FIG. 6 is a flowchart showing steps taken to match a disabled device with a nearby technician. Devices in a network, such as a Fibre Channel fabric, can be disbursed across a wide area. Devices can be located in various cities or countries. While organizations may keep track of device locations using conventional non-GPS methods, devices are often moved from one location to another. These movements are not always recorded with asset management. In addition, a given location may be a building or campus whereby devices can be difficult to locate even with current information. GPS data tracked as described herein can be used to pinpoint the exact location of devices. One example of locating devices is for maintaining and repairing devices. FIG. 6 illustrates steps used to locate such devices.
Processing commences at 600 whereupon data, such as an error condition, is received (step 610). The data may be from another device, such as Fibre Channel device 605 (i.e., an faulty device may have been discovered when another device attempted to access or use it). The last known GPS coordinates pertaining to the device are retrieved (step 615) from device GPS data 620. GPS coordinate data pertaining to technicians that can respond to the faulty device is retrieved (step 625) by polling the various technicians (using technician data 630) who are each carrying a GPS receiver or have a GPS receiver in their vehicle. The available technicians are processed in order to determine which technician is closest to the device.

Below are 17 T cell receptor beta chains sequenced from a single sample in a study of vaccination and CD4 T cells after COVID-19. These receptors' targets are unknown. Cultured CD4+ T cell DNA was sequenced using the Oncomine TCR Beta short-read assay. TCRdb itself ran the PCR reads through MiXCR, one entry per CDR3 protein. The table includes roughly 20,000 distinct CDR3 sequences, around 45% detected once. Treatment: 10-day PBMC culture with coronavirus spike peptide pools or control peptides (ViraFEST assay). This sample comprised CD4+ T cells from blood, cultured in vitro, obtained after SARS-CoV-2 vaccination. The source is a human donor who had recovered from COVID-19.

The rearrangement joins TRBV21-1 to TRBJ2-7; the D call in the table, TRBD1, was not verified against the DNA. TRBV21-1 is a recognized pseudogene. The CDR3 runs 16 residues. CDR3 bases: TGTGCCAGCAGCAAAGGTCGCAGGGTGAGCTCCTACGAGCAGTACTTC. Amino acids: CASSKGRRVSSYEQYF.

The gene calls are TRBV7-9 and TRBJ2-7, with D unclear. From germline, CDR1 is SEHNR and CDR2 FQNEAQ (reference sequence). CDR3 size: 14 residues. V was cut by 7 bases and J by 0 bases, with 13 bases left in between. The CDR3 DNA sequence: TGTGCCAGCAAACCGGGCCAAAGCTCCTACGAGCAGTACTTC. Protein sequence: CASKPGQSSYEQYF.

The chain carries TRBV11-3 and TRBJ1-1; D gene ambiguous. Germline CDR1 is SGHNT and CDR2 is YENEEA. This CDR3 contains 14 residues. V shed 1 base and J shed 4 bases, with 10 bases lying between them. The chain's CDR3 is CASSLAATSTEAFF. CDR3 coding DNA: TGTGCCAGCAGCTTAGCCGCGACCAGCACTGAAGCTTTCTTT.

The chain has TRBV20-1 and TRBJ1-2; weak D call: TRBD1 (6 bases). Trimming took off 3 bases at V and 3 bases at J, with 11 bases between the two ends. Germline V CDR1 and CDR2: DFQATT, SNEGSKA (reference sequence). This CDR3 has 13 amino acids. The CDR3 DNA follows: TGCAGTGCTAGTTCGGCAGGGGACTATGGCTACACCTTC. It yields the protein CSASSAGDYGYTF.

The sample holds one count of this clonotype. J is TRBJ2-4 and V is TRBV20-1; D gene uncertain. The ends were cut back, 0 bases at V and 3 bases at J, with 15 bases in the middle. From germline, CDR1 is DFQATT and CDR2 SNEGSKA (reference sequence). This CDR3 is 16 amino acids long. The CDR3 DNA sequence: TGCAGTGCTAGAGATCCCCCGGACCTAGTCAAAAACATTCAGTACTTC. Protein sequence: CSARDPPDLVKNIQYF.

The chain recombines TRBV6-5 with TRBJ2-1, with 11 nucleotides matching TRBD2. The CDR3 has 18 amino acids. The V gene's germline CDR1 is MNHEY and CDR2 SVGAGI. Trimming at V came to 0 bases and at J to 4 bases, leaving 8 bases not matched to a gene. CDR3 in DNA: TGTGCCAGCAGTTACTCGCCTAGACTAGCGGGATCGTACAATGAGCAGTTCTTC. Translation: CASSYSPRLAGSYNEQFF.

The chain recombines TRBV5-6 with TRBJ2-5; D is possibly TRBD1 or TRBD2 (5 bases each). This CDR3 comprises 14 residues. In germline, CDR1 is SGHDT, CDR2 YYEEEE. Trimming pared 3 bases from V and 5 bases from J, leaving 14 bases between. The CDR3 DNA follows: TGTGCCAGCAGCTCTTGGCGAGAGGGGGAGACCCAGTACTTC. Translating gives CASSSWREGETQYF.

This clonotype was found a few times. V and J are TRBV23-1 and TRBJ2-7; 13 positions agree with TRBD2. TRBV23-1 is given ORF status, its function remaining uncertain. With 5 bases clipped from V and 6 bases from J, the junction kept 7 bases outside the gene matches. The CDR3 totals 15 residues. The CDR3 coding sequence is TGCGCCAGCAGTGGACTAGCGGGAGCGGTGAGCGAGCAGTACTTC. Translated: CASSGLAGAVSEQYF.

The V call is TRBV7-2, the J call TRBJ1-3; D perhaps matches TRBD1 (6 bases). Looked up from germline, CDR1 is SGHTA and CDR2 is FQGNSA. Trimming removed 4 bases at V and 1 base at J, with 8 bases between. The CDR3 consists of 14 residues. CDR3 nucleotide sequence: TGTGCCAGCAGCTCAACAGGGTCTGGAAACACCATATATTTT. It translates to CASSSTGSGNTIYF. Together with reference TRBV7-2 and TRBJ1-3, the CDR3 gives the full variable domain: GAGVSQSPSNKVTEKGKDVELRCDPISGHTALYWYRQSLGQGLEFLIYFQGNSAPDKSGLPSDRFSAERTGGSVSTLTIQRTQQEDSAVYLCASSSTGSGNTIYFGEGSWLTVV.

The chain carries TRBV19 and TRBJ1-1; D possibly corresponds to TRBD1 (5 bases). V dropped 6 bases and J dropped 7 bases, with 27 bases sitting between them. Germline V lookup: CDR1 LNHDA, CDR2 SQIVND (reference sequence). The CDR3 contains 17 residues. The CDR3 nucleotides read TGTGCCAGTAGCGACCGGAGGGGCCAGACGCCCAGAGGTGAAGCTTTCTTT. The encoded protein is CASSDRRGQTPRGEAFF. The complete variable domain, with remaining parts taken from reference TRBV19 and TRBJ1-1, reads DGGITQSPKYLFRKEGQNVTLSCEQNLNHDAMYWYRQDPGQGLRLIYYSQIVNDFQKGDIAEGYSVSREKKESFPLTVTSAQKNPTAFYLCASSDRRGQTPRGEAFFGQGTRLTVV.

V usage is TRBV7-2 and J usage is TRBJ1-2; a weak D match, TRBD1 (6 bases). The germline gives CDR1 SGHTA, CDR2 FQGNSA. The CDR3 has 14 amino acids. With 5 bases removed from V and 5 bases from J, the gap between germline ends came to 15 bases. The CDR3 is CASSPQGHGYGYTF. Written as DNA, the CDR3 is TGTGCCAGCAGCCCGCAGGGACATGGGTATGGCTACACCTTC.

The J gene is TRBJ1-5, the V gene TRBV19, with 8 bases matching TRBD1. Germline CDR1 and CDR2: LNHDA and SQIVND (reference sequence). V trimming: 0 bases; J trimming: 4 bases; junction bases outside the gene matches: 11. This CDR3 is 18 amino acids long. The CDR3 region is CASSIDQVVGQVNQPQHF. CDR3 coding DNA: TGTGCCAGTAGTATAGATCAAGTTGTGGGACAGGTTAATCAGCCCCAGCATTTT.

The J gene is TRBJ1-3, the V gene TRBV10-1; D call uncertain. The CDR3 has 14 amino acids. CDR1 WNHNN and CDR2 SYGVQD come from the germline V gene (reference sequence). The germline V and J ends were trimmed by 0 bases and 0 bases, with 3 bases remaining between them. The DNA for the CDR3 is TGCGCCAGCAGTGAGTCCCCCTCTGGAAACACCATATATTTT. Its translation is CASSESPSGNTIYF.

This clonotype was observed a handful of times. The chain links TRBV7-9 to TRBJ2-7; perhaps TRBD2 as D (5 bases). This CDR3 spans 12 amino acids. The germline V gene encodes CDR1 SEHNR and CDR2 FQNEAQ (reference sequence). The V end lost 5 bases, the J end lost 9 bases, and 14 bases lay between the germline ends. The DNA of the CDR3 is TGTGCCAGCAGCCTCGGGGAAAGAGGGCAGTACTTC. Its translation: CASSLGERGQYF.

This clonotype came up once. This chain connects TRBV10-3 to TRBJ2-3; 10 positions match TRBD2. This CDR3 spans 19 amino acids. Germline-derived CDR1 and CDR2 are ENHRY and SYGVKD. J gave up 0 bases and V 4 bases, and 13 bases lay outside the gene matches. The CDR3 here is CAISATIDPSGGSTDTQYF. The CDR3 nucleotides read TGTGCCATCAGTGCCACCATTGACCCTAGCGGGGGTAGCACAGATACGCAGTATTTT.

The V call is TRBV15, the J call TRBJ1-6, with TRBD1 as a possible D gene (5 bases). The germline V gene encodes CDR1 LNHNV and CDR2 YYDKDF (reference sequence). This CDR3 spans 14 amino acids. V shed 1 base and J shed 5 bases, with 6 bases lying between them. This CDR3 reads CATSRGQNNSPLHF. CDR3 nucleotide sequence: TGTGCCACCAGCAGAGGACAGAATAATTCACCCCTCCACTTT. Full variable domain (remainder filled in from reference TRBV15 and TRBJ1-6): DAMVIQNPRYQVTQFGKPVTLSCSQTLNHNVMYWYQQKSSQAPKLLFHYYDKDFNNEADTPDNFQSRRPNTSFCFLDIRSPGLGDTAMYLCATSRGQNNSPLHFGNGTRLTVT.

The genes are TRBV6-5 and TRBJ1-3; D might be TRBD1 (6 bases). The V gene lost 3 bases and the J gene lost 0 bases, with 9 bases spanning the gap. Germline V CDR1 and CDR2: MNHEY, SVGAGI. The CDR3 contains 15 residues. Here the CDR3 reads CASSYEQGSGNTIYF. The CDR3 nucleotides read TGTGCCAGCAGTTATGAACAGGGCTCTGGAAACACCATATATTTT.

A variable “closest_tech” is initialized to the first technician's GPS coordinate position (step 635). A determination is made as to whether there are more technicians to process (decision 640). If there are more technicians, decision 640 branches to “yes” branch 645 whereupon the next technician is selected (step 650). The distance between the device and the current “closest_tech” position is compared with the distance between the device and the selected technician (step 655). A determination is made as to whether the selected technician is closer to the device than the current “closest_tech” (decision 660). If the selected technician is closer, decision 660 branches to “yes” branch 665 whereupon the “closest_tech” is set to the coordinates of the selected technician (step 670). On the other hand, if the selected technician is not closer, decision 660 branches to “no” branch 675 whereupon the “closest_tech” is not changed.
Processing loops back to decision 640 in order to determine whether there are more technicians to process. This looping continues until there are no more technicians to process, at which point decision 640 branches to “no” branch 680. A dispatch message is sent to the technician that is closest to the device (step 690). Processing thereafter ends at 695.